Remember how the closing days of 2020 found us filled with anticipation that 2021 would see an end to the COVID-19 pandemic? That soon, life would return to a very-near-normal state? But, unfortunately, while the year indeed had its ups, the conclusion of 2021 found too many areas of the country struggling with high rates of COVID infections and hospitalizations. So we stepped into 2022, longing to be hopeful but fearful of more dashed expectations.
All of this uncertainty continues to batter our collective mental health. The stress, the burnout, the isolation, and the disappointments of the past nearly two years, have culminated in a perfect recipe for a downward-spiraling mental health scenario. In case you should ever need such a recipe. And now, experts warn that the impact on our wellbeing will linger long after the COVID pandemic itself has ended.
That’s why many are promoting a kinder, gentler, more compassionate approach for 2022. Rather than charging full steam ahead into the new year with a lengthy list of lofty goals/changes/expectations, choose to be kind to yourself instead. Recognize that mental wellbeing begins with the relationship you have with yourself.
The Mental Health Foundation recommends these five habits to improve your relationship with yourself in 2022.
- Invest in yourself by spending 15-30 minutes each day doing something you enjoy.
- When your inner critic kicks into a fault-finding mode, write down positive things about yourself.
- Take on the role of being your own best friend. Be kind and supportive when you stumble or feel you have failed.
- Do something to wind down and relax at the end of each day.
- Take a few minutes to appreciate the small wins you have achieved each day.
Here are some additional be-kind-to-yourself tips to help you improve your mental and physical health in 2022.
1. Take short daytime naps
Permission to take a nap. What adult won’t love that? Yes, daytime napping is healthy when the shut-eye lasts approximately twenty-five minutes. Longer naps can leave a person feeling more fatigued. But short naps relax and recharge the body and mind. You don’t even have to fall asleep – just close your eyes and rest your body and mind.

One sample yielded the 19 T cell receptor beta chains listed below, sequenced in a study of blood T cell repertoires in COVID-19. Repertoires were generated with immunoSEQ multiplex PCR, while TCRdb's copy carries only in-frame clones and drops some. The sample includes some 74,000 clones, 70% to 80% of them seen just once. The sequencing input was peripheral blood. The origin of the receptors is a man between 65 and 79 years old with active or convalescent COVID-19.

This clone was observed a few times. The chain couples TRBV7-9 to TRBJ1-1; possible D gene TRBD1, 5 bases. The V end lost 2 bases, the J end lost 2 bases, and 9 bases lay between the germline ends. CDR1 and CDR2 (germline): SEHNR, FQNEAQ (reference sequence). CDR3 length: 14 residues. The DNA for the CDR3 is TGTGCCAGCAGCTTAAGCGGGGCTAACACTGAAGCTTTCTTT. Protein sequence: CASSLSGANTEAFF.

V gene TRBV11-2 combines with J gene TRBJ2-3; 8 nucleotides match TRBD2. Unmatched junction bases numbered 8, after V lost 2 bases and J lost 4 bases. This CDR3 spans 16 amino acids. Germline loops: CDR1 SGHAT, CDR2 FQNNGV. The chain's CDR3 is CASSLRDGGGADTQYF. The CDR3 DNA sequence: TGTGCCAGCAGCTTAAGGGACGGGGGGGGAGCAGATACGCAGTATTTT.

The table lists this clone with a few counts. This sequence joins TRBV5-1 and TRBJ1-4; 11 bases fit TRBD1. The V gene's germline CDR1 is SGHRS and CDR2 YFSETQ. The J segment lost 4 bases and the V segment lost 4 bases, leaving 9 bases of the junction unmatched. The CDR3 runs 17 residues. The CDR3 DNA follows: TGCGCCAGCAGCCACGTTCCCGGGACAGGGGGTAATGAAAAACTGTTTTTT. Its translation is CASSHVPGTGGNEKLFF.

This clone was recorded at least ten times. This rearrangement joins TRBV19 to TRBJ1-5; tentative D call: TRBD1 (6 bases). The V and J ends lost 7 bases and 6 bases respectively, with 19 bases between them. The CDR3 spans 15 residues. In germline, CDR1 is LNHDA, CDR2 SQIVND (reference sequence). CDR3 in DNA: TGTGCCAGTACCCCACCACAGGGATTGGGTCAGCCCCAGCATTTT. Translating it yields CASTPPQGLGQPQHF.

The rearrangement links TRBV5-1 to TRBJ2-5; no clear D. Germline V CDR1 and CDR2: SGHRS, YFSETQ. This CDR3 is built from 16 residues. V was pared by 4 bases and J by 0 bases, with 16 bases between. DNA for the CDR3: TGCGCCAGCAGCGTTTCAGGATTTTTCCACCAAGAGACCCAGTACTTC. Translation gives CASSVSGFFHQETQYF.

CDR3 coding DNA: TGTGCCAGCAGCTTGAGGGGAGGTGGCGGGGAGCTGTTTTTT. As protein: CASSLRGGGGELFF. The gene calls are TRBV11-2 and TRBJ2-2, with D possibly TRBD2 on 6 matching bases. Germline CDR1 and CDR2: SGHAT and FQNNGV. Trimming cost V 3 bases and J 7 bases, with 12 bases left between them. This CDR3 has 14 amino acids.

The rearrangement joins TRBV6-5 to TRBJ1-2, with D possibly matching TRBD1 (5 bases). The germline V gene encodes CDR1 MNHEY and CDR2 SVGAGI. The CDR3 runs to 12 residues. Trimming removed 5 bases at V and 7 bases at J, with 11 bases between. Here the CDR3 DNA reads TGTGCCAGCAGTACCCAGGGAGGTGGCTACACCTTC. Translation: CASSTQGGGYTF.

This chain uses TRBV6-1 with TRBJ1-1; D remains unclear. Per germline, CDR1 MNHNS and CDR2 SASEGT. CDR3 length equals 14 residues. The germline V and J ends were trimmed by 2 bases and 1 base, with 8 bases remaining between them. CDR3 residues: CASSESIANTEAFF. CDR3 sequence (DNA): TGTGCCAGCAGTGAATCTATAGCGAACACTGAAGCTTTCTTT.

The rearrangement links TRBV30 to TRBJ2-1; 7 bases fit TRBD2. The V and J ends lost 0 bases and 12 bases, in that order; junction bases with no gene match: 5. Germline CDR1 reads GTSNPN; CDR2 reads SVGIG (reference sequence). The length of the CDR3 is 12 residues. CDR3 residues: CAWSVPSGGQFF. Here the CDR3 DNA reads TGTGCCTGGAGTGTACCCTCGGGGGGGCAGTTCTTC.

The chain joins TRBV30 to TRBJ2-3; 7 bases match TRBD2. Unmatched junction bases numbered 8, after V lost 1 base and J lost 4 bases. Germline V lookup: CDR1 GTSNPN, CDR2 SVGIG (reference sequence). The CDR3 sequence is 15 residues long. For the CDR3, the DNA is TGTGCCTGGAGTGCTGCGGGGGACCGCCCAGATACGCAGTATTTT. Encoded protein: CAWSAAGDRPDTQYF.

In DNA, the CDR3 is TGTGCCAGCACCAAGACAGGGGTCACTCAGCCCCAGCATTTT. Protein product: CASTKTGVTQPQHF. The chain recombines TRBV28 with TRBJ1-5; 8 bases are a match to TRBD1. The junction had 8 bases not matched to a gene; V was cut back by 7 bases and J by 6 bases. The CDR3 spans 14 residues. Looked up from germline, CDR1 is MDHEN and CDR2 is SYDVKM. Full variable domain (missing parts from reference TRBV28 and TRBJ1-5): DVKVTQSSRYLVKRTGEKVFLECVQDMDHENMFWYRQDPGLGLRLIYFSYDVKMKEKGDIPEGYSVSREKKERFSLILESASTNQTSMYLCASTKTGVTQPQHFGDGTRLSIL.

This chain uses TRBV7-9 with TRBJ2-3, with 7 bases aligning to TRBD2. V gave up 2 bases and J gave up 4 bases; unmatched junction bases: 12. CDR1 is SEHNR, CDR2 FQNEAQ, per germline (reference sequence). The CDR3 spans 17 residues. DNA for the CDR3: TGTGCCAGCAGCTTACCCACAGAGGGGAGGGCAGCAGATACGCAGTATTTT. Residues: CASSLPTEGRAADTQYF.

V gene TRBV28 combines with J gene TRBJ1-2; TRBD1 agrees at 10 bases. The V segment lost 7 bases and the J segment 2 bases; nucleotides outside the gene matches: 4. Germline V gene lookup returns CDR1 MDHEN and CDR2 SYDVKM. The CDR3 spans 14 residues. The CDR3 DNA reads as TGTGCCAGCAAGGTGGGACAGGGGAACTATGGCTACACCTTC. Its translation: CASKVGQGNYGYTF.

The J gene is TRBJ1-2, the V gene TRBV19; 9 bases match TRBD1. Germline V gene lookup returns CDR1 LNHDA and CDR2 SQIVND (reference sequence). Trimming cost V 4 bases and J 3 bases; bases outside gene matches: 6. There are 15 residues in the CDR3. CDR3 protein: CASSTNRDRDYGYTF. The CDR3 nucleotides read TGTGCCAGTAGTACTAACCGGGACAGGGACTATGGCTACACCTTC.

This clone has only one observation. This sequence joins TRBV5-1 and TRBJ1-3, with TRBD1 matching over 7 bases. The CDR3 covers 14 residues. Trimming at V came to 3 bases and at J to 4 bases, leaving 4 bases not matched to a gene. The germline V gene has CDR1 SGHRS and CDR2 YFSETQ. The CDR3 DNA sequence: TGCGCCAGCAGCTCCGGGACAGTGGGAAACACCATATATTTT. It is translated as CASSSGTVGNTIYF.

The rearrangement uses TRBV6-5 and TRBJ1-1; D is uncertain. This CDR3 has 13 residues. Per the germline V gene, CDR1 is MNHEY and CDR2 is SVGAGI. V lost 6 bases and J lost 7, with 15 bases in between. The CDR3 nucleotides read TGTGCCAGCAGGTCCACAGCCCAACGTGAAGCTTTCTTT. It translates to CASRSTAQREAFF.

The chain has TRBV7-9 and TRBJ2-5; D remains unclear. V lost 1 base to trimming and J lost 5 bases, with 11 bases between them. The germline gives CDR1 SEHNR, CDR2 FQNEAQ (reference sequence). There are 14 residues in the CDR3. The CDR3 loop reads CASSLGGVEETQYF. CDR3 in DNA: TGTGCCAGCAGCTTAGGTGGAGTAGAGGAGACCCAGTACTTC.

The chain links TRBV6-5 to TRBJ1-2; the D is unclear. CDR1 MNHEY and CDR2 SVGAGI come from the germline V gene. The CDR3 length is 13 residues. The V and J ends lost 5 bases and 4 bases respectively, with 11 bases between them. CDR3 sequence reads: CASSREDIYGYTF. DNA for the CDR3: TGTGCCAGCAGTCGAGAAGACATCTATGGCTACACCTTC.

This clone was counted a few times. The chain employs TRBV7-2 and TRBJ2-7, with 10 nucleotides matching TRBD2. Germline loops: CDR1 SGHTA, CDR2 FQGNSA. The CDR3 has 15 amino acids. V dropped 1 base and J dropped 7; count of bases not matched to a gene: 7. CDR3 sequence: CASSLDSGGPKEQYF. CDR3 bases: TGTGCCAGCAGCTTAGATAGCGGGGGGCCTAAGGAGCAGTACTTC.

2. Seek the company of others
Humans are social beings meant to thrive on connections and belonging. But thanks to social distancing, many of those connections vanished. Work-from-home and the loss of a social calendar stole these once-taken-for-granted opportunities from us. While nothing replaces the warmth of a friend’s hug, we can remain connected thanks to technology. So, be the initiator of a video chat, telephone call, or even an email conversation. Don’t let the isolation of the pandemic, and now, the cold of winter, keep you from connecting with people.
3. Practice forgiveness
When we cling to negative feelings such as anger, resentment, and disappointment, they become a weight upon our hearts, minds, and even our bodies. The burden can become so heavy that it leads to chronic depression, anxiety, and increased stress. It’s a challenge, but letting go of the negativity is a choice that will create space for understanding, compassion, and empathy. Peace of mind can then flood the headspace once filled with negativity. Notice the guidance is to practice forgiveness because it can be difficult. But remember, forgiveness doesn’t mean the hurt or wrong didn’t happen; it simply means you no longer choose to hold onto it.
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